On test, we have a trio of water purification and carrying devices from UK outdoors distributor Lyon. Although they’re from two different brands, Katadyn and Hydrapak, you’ll soon see why we chose to review these in tandem.
As we explore more remote terrain, or in hotter weather, finding clean, safe water for hydration and cooking becomes more and more important. I’ve dabbled with different methods over the years: tablets, pumps, UV, but the Katadyn BeFree Filter was a novel idea that I was keen to try.
The HydraPak soft bottle and water store offer greater water carrying capacity that’s also easily storable when not in use, and are also compatible with the filter nozzle of the Katadyn BeFree, giving greater volume options for water filtration.
Katadyn BeFree 0.6L water filter
The Katadyn BeFree 0.6L water filter system is comprised of two parts: a 600ml soft flask made by Hydrapak, and the EZ-Clean Membrane™ filter cartridge. The system is also available with a larger 1L pouch.
So how does it work? It’s really simple. Fill the flask, screw in the filter lid, and sip away.
I think it’s really important to say here that it’s not all on the water filtration device you’re using: some common sense is needed to determine if your water source is suitable for filtration. While this device is effective against bacteria, sediment and cysts down to 0.1 micron, that doesn’t take any potentially harmful chemicals into account. If you’re pretty close to a settlement, I’d always try and get tap water first rather than use the device, saving it for more remote areas that are likely to have cleaner water.
To clean, you can shake purified, clean water through the bottle or swish the filter in clean water, with easy instructions printed on the flask. You can even clean the soft flask in the dishwasher.
The simple design of the water filter really takes the hassle out of filtration: no pumping, no waiting, no added funny taste. Just filtered water on demand.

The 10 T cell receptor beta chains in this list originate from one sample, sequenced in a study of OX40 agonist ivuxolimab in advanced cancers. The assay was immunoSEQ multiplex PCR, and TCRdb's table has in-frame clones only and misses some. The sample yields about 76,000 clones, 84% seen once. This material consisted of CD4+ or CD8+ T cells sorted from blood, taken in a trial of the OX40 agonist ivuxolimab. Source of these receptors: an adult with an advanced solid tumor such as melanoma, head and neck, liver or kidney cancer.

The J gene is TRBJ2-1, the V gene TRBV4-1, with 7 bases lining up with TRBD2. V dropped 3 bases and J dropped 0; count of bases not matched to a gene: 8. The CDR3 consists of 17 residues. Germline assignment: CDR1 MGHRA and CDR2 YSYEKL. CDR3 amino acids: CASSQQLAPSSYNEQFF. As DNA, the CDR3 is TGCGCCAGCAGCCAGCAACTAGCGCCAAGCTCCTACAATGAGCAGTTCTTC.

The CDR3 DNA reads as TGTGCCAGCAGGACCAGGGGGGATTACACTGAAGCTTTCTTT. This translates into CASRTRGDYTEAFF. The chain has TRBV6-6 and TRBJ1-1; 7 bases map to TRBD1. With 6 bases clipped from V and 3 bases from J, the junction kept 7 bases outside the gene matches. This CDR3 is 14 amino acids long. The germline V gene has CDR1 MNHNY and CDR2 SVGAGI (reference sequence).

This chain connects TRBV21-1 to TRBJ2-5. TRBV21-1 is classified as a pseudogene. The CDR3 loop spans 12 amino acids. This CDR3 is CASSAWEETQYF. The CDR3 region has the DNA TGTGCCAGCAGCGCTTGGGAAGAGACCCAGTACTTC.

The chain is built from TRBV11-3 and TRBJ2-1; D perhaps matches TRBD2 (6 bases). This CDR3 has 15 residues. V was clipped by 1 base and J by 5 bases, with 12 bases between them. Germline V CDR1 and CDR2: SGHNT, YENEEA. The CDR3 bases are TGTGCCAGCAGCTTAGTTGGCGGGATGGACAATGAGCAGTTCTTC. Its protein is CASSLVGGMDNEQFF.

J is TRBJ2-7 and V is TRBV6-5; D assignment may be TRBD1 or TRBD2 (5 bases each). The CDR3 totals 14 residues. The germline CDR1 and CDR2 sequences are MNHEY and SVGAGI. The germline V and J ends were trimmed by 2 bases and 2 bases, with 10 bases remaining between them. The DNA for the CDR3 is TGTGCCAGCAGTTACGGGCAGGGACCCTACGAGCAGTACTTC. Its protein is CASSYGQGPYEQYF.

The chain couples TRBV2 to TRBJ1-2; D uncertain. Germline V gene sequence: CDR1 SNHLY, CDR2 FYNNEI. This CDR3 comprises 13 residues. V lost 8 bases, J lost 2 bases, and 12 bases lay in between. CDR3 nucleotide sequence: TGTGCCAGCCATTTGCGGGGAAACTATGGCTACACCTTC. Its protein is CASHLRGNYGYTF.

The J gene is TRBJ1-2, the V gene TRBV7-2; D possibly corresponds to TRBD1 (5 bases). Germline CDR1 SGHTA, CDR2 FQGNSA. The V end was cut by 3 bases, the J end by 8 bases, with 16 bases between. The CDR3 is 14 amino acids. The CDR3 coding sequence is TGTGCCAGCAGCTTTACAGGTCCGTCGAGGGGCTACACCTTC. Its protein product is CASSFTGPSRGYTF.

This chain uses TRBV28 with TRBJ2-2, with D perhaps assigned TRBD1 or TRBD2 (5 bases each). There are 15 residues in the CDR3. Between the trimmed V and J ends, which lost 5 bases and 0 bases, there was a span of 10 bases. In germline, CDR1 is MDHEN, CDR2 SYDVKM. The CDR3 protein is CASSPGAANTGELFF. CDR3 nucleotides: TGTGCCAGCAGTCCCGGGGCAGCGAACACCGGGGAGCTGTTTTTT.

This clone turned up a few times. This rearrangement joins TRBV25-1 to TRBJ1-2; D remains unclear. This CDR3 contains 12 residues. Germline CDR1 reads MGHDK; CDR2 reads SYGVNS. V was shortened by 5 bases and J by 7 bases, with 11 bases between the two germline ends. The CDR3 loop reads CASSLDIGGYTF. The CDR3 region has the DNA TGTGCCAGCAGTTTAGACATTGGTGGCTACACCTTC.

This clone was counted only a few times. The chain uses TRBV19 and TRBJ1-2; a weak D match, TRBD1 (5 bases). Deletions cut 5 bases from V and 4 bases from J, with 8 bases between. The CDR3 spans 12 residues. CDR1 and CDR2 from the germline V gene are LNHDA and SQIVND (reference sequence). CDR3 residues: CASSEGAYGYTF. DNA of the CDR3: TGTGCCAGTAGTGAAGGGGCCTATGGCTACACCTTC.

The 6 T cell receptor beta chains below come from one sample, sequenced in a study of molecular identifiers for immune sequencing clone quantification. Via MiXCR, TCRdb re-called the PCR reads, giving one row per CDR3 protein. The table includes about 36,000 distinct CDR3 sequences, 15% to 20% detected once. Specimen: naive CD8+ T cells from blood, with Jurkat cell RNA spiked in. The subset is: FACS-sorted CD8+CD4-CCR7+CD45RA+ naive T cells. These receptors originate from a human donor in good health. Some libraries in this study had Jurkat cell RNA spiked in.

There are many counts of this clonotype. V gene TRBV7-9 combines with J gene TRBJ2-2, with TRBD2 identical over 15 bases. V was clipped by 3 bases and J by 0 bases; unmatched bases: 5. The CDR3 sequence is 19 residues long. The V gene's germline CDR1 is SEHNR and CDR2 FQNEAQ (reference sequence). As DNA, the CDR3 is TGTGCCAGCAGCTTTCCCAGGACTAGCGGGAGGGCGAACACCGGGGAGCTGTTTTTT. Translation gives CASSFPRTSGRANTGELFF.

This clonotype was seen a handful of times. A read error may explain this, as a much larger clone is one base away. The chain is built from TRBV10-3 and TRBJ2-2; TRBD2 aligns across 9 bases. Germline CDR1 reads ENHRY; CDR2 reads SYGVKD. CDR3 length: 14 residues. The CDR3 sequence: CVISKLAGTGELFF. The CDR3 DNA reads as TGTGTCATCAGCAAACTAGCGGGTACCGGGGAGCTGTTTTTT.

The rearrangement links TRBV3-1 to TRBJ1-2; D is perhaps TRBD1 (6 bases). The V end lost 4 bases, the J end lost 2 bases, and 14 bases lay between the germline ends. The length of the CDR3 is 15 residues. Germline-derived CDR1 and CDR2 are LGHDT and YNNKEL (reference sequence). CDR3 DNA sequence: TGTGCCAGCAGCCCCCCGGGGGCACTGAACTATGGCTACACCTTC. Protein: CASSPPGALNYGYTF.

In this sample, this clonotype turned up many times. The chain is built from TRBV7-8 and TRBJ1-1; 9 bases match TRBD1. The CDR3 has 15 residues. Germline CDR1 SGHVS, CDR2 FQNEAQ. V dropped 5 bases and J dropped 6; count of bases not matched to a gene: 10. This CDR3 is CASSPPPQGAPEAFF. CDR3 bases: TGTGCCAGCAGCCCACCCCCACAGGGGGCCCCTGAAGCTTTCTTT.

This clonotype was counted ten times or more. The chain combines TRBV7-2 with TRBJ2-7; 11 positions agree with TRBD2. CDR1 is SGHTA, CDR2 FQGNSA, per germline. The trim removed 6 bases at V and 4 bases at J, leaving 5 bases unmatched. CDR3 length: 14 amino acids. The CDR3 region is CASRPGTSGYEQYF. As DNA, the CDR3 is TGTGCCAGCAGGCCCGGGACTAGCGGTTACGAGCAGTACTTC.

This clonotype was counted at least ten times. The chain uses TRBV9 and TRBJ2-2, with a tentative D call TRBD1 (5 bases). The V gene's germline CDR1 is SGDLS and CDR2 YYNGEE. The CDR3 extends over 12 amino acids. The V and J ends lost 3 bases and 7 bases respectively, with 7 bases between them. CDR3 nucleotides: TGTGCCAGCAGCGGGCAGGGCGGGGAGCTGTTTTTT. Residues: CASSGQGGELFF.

The 0.6L flask is really handy for stuffing into a stem bag when filled, or packing down really small as a back up just in case, especially as it only weighs 60 grams. For trips where you think you’ll rely on it more, that’s where the next two items come in really handy…
The Katadyn BeFree 0.6L retails at £40, with replacement water filter cartridges at £35. The cartridges are said to last for 1,000 litres, and simply stop working (you can’t pass water through) when they are worn out.
The only downside that I can fathom would be that it works best to suck through the drinking nozzle to get the water, so really (especially in Covid times) you need your own device rather than sharing. If you squeeze the bottle to get the water to filter through it does still work, but seems a bit less effective than drinking direct.
Hydrapak Flux 1L
The Flux 1L is a bottle-shaped flask that’s semi-rigid, yet easily collapsible when empty. The great news is that the mouth of the flask is compatible with the Katadyn BeFree filter, so you can simply screw that in to use this slightly larger one litre capacity bottle for water filtration.
The standard bottle lid is an anti-spill/leak design that you twist to enable, and is really easy to drink from.
When you have finished your drink, or wish to stash away, you can use the toggle on the bottle neck to roll down and secure small. The unit weighs in at just 77 grams.
Although I’d say it’s not rigid enough to put in a bottle cage, the flexible shape means that it’s easy to carry in a hip pack or other bikepacking bag. It was great as a supplementary water bottle on really hot days for mountain biking, which I could easily stash in my bag.
On really sweltering days, you can fill the Flux and put the whole thing in the freezer for an icy-cold treat on your ride!
The Flux is also available in a larger 1.5L size. The 1L retails at £19 $20 and 1.5L at £24 $25.
Hydrapak Seeker 2L
For a greater water reserve, consider the Hydrapak Seeker, which is available in 2, 3 or 4 litre sizes, priced from £21 $22. You can use this for water storage, or attach a compatible Seeker Hydration kit (£12.50, $13) for a hose to drink from the bladder on the go.
The Seeker is also compatible with the Katadyn BeFree water filter, although I found that at this larger 2L size it became more cumbersome to drink from.
Unlike the Flux, the Seeker has a screw-top lid that’s attached by a strap to the reserve, rather than a drinking nozzle.
For pure water hauling, the Seeker would be a great choice: it packs down small, has a handy carry handle and is evidently well-made. I’ve been really impressed by just how durable all three flasks are, especially with the softer material used.
Another thing worth noting is the quality of the lid interface. With previous experience of water reservoirs I’ve had leakage issues here, but with this system I’ve experienced no issues at all with the seals.
Last modified: 15th June 2021